The Kano Civil Society Forum (KCSF) has said its members are not part of the civil society organisations (CSOs) in the state that allegedly called for the dethronement of the Emir of Kano, Muhammadu Sanusi.
The KCSF described itself as the umbrella body of over 183 different civil society organisations based in Kano State.
The group made this known in a letter co-signed by its president, Ibrahim Waiya, and public relations officer, Adam Rano, which it wrote to the governor of the state, Abdullahi Ganduje, on Friday.
Mr Ganduje had on Thursday said he received a letter from 35 civil society organisations calling for the immediate dethronement of Mr Sanusi, for disobedience to constituted authority by making efforts to create a state within a state.
Although Abba Anwar, Mr Ganduje’s aide who put out the statement, did not mention the 35 CSOs, he said their request was signed by Ibrahim Ali, described as the chairman of the coalition.
In its letter, the KCSF urged Mr Ganduje to disregard the call which it said emanated from “some faceless, politically sloppy and fake organizations” to achieve an “evil, destructive, selfish, anti-Kano people and anti-peace” agenda.
“Should (this) apparition group genuinely represent the civil society organizations, their energy must have centered on promoting peace and unity, promotion of good governance, socio-economic development, promoting the welfare and wellbeing of the good people of Kano, and ensure a peaceful coexistence of our dear state, but not the other way round,” the letter read.
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The group called for peace between the governor and the emir, saying that the state has many developmental glitches it needs to tackle rather than adding disunity to its challenges.
“Kano is one of the most hit states with the menace of Almajiris, increasing rate of poverty, mortality rate, malnutrition, drug abuse, unemployment and educationally backwardness,” the group wrote.
“Many development indices and practical statistics have placed Kano state high, and which is in dire need of down to business governance through multi-talented leadership skills to practically salvage the state from sinking. This is a hard-nosed demand that requires total dedication, commitment, focus, steadfastness, as well as total avoidance of any distraction.”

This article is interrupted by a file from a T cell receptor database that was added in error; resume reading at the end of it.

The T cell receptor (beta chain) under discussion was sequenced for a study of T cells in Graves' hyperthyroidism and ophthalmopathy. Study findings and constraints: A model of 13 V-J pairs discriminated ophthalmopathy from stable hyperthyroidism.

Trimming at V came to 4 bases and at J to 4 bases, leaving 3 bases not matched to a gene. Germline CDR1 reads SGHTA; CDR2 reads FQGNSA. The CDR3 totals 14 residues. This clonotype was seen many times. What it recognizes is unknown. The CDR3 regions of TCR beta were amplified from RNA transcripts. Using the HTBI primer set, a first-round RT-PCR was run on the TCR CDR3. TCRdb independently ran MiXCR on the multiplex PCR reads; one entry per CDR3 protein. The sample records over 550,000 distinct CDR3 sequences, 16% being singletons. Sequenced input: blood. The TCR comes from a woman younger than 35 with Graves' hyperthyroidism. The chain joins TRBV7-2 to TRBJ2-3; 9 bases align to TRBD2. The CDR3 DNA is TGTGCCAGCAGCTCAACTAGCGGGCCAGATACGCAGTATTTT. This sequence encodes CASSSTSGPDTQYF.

The letter went on to urge the State Security Service (SSS) and other security agencies “to fish out one Ibrahim Ali, the signatory to the letter addressed to the governor, and investigate the civil society coalitions he claimed to represent, for (misguidance) and impersonation.”
Before four new emirates were created in Bichi, Rano, Karaye and Gaya, each of which has now has a first-class emir, the Emir of Kano was the only first-class emir in the state.
Many commentators believe this to be Mr Ganduje’s resolve to whittle down the influence Mr Sanusi in the state for being a strong critique of the governor and for not supporting his re-election.
Mr Ganduje signed the new law creating the four new emirates, hours after the Kano Assembly passed it. The law was passed within three days by the lawmakers without holding a public hearing.
A similar law creating the new emirates had earlier been invalidated by a court which said due process was not followed.
In the face of backlashes, Mr Ganduje defended his actions, saying it was in line with an age-long demand from residents of the state across the 44 local government areas.
He added that the move would bring traditional institutions closer to the people, and facilitate speedy development and security in the state.
Mr Ganduje had earlier in December appointed Mr Sanusi head of the Kano State Council of Chiefs. He explained that the headship of the Council would be rotational among the emirs in the state.
Mr Sanusi on Friday accepted the appointment, an action many believe was his only option to avoid being dethroned.